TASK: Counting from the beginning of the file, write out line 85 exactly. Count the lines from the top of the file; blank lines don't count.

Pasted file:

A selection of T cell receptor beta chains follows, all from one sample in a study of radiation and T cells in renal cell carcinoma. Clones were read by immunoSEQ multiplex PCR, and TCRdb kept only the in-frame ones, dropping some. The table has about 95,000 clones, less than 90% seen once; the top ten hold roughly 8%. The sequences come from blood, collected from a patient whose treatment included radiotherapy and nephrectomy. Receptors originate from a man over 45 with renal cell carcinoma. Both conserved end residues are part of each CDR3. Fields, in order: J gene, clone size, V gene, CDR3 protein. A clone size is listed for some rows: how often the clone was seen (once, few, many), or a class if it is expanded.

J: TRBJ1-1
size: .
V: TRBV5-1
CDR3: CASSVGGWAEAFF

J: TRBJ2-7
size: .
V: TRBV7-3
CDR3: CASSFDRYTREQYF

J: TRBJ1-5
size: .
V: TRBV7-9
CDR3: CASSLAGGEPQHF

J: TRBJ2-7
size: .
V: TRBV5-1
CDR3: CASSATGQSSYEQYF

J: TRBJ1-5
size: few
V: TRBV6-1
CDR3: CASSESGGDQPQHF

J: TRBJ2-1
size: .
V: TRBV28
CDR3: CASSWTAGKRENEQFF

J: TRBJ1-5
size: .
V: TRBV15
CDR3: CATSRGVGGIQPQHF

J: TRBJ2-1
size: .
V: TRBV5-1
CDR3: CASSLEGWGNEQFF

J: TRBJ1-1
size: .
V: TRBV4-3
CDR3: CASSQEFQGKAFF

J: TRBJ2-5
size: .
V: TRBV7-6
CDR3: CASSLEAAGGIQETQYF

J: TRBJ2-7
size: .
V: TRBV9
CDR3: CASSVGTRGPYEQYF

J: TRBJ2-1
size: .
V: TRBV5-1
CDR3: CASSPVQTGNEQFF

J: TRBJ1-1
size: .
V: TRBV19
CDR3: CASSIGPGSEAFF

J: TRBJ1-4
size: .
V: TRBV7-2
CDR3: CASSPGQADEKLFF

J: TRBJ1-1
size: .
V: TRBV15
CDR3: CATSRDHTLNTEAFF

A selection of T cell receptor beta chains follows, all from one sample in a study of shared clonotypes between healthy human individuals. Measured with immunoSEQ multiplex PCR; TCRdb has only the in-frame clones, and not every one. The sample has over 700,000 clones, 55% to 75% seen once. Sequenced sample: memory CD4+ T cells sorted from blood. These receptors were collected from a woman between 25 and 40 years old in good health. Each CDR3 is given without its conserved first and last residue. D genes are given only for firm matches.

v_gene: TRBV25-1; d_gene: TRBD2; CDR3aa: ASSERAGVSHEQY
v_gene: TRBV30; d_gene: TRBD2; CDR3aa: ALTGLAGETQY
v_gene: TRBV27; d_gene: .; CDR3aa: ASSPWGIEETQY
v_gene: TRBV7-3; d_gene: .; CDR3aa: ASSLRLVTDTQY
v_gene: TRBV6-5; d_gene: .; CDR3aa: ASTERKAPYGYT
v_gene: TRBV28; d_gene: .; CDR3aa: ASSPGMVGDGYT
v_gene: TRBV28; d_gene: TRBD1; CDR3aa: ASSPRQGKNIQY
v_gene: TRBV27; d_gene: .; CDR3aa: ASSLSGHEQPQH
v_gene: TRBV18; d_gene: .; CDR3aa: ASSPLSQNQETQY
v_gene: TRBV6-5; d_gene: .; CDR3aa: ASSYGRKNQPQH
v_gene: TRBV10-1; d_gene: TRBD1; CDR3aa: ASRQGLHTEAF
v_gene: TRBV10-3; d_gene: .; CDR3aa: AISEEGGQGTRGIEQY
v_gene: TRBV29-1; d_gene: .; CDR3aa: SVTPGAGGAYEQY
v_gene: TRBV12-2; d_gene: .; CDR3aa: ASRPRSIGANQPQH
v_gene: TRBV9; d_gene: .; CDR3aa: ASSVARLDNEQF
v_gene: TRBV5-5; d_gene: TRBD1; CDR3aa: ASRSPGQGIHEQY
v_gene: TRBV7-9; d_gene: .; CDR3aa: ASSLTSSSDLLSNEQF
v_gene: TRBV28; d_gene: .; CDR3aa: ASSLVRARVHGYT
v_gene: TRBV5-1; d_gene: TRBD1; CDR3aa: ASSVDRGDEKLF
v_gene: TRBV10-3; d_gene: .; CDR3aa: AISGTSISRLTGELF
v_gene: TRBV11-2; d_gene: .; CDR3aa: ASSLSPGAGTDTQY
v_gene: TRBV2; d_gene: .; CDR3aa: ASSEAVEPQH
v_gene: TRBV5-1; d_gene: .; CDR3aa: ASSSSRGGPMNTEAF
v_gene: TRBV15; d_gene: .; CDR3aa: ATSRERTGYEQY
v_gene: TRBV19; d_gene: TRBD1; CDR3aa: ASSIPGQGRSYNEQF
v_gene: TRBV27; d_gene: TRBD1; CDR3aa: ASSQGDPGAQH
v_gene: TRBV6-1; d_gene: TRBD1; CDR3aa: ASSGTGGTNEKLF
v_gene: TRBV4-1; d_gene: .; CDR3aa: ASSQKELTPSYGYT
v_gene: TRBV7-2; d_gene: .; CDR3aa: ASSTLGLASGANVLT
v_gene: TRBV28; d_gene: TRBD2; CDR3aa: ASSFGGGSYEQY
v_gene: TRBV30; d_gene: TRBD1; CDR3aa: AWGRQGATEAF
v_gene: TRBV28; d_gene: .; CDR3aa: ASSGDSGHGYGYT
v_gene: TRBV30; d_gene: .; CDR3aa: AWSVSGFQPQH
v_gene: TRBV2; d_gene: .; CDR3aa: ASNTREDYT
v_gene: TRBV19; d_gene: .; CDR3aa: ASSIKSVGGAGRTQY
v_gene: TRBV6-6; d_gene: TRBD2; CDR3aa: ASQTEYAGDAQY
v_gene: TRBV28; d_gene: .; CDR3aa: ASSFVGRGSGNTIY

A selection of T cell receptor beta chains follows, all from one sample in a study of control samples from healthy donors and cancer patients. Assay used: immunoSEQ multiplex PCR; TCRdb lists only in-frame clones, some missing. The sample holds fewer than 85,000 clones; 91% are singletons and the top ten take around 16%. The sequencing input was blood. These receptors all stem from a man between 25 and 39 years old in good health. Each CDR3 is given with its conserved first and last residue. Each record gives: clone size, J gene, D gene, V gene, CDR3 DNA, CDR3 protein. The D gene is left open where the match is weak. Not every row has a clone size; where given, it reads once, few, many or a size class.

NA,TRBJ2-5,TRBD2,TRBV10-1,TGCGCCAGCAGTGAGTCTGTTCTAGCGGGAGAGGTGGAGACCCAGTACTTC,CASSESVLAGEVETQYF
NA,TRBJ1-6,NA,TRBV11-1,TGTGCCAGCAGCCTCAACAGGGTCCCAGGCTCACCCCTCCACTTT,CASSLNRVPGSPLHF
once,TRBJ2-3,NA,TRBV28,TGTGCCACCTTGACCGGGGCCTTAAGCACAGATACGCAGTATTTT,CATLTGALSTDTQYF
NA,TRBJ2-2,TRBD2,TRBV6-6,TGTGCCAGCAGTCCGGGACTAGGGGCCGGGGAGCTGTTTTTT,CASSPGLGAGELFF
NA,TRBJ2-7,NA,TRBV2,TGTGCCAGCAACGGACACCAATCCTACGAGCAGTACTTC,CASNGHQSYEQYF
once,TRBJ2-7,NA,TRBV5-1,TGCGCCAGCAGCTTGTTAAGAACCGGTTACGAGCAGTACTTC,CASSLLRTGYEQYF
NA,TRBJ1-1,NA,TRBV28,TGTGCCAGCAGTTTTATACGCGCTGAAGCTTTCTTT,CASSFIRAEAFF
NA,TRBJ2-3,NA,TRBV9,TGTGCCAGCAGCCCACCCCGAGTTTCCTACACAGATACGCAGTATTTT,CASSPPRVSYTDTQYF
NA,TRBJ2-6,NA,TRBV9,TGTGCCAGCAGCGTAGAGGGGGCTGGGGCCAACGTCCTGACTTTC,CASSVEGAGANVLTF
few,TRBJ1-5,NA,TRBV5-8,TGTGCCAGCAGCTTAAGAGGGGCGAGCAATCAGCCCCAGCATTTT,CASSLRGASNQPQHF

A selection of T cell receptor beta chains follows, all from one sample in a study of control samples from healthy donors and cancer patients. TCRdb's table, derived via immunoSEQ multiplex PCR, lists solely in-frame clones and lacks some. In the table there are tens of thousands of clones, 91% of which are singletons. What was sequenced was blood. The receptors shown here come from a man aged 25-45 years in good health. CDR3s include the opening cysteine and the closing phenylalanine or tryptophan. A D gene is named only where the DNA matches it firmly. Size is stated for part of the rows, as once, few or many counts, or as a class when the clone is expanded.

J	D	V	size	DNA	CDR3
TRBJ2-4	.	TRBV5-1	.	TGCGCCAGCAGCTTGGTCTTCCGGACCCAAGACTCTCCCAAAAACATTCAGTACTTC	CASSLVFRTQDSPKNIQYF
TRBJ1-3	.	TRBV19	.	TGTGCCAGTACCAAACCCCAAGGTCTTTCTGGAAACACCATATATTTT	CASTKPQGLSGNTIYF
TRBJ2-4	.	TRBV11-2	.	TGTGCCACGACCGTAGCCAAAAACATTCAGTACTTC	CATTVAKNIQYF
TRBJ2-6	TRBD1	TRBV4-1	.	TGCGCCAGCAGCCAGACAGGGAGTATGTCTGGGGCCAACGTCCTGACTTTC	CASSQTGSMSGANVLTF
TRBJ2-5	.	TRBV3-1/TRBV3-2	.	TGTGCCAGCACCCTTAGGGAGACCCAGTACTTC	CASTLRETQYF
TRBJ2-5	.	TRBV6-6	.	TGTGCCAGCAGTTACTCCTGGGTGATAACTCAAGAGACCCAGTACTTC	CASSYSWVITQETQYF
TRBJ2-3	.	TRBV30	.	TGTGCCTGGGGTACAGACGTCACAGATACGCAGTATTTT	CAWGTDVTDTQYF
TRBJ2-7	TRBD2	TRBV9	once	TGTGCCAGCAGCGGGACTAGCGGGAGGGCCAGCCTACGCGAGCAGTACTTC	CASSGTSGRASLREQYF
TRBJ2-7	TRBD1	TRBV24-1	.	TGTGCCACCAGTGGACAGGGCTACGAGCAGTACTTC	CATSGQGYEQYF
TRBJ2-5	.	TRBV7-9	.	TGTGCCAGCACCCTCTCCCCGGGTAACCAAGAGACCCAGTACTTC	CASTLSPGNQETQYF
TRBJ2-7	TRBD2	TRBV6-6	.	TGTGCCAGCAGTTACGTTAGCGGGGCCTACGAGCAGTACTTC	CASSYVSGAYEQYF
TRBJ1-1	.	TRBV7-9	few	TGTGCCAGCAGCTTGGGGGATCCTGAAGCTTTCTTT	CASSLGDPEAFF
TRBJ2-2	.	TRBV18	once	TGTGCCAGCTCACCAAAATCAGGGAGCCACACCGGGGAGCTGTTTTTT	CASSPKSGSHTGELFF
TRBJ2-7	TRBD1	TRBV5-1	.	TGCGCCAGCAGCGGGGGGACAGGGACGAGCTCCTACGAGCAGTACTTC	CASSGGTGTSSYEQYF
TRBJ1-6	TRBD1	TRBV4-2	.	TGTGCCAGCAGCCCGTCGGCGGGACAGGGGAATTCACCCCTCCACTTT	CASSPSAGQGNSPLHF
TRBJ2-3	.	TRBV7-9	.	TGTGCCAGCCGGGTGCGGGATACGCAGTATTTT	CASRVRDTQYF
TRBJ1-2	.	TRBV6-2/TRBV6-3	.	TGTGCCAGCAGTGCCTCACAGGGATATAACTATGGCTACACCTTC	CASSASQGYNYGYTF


v_gene: TRBV5-1; d_gene: .; CDR3aa: ASSSSRGGPMNTEAF